At London’s Design Museum, a new exhibition, titled Ai Weiwei: Making Sense, marks the first showcase to present the legendary artist’s work as a “commentary on design and what it reveals about our changing values,” per the museum. Developed in collaboration with Ai Weiwei, the show hosts a mix of recent works with commissioned pieces, with central themes including humanity and activism.
Inside the space, five field works, housed inside rectilinear arrangements, feature an assortment of discovered items that Weiwei has collected over the last three decades. Among them, Still Life features thousands of flea market-found Stone Age axe heads, knives and spinning wheels laid neatly side-by-side, and an untitled work unites more than 20,000 Wing ware porcelain cannonballs that were created during China’s Song dynasty. The former reminds onlookers of humanity’s need for survival, while the latter serves as a representation of fragile items that were once used in war.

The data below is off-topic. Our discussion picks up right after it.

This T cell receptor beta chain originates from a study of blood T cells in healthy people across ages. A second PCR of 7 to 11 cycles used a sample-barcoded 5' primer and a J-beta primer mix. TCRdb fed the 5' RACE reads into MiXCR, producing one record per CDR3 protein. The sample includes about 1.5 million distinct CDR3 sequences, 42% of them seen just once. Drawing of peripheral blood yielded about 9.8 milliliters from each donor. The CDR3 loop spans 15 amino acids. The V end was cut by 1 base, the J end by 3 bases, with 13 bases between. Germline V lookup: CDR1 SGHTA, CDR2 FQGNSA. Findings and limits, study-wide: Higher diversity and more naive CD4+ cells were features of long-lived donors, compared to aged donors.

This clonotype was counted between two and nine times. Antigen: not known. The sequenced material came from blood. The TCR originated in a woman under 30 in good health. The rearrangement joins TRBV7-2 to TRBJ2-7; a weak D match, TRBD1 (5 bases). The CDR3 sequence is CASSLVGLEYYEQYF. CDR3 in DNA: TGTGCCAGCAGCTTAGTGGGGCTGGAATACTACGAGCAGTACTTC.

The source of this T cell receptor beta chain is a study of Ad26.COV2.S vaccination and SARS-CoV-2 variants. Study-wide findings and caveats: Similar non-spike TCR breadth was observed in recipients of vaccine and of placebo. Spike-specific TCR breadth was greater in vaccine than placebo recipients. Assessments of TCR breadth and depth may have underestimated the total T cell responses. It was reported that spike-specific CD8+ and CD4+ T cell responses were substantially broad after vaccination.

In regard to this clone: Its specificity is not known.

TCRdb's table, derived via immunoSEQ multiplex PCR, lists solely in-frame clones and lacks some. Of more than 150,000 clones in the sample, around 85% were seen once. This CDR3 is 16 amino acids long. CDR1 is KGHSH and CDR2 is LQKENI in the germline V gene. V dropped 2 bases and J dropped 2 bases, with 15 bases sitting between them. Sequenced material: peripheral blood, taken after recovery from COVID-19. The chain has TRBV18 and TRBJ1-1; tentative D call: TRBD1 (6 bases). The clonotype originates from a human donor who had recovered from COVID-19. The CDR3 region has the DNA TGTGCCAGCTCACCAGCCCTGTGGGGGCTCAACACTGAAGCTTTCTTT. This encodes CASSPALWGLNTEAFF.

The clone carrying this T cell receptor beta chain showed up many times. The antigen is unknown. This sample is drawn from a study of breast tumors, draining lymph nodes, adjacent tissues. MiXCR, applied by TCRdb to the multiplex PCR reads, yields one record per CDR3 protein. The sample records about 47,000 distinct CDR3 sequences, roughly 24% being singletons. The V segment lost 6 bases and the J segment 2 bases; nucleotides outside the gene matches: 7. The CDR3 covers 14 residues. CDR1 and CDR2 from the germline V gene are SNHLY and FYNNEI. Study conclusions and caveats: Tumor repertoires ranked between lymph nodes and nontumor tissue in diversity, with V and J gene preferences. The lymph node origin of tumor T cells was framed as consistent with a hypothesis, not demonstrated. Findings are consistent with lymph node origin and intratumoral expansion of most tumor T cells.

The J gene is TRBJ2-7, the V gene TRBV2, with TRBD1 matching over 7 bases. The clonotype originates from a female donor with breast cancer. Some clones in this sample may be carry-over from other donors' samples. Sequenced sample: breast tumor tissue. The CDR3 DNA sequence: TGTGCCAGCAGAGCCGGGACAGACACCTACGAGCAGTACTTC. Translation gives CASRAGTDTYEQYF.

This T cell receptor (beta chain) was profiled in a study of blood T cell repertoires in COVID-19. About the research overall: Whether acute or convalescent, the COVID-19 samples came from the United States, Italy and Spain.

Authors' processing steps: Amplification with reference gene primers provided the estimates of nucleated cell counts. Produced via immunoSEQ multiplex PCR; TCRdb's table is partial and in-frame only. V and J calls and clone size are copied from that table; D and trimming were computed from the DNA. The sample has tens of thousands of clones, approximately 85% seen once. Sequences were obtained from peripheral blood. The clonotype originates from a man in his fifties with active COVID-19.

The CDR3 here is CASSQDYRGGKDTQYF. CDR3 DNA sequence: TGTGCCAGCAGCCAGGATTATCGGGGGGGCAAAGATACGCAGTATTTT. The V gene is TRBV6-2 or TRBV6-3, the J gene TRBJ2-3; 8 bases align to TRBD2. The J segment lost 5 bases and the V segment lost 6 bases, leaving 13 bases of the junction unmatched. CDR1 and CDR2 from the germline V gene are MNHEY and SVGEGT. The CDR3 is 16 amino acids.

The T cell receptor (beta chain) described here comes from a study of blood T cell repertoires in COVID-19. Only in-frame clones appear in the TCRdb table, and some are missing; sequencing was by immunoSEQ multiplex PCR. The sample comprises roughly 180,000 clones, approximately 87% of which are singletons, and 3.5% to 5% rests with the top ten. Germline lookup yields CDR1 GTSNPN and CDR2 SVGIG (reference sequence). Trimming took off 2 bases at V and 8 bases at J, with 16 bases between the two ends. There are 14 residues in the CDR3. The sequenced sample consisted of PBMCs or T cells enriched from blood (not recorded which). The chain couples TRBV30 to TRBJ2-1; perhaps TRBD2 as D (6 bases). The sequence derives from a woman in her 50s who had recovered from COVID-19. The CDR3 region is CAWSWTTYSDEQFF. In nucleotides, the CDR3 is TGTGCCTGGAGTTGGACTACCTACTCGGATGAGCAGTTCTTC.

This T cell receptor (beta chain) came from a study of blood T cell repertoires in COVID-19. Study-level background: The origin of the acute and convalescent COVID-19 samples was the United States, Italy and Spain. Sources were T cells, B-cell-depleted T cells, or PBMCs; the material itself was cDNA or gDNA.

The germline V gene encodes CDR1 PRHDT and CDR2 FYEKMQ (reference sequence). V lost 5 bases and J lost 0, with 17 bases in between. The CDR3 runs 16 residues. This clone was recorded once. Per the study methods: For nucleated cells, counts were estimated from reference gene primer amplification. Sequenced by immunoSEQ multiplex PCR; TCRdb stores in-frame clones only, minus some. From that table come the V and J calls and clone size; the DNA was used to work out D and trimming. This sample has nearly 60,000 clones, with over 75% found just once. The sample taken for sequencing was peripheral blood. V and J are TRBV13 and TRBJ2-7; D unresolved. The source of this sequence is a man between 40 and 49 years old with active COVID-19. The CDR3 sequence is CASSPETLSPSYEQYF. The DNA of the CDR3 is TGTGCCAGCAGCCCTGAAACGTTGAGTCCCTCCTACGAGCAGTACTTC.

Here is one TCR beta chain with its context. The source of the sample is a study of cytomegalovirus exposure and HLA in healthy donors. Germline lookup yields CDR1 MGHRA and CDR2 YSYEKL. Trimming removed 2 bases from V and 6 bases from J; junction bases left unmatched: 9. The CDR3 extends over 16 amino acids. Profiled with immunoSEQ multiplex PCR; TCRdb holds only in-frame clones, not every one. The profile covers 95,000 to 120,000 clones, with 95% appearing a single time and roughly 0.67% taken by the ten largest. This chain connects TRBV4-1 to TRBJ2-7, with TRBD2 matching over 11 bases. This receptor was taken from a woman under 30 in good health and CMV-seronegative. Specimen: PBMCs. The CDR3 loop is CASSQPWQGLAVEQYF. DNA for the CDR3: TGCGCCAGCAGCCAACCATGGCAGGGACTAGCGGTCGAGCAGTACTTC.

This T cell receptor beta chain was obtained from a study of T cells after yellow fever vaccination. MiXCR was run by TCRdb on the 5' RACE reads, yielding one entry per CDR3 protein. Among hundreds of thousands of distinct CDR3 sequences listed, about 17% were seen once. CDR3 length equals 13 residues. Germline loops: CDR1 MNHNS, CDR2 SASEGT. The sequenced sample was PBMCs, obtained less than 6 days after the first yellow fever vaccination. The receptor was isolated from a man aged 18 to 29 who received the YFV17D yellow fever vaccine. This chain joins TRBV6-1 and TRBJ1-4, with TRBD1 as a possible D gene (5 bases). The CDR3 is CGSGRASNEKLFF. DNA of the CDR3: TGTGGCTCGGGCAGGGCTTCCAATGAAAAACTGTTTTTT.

Spouts features myriad ancient porcelain teapot mouths, and Left Right Studio Material forms a mixing pot of pieces from Weiwei’s former sculptures that were left over after the Chinese government destroyed his studio in 2018. The last “field work” includes thousands of Lego pieces, which were donated to the artist by the public once the toy company barred the artist from using their products to create portraits of political prisoners.
Elsewhere in the exhibition, Weiwei’s sculptures, made from life jackets and children’s backpacks, appear next to life-size toilet rolls composed of marble and glass. Photography also appears on display, with several editions of the artists’ Study of Perspectives series, which features images of Weiwei pointing a middle finger at various global landmarks.
Ai Weiwei: Making Sense is now on view at London’s Design Museum through July 30, 2023. Head to the museum’s website to pre-book tickets.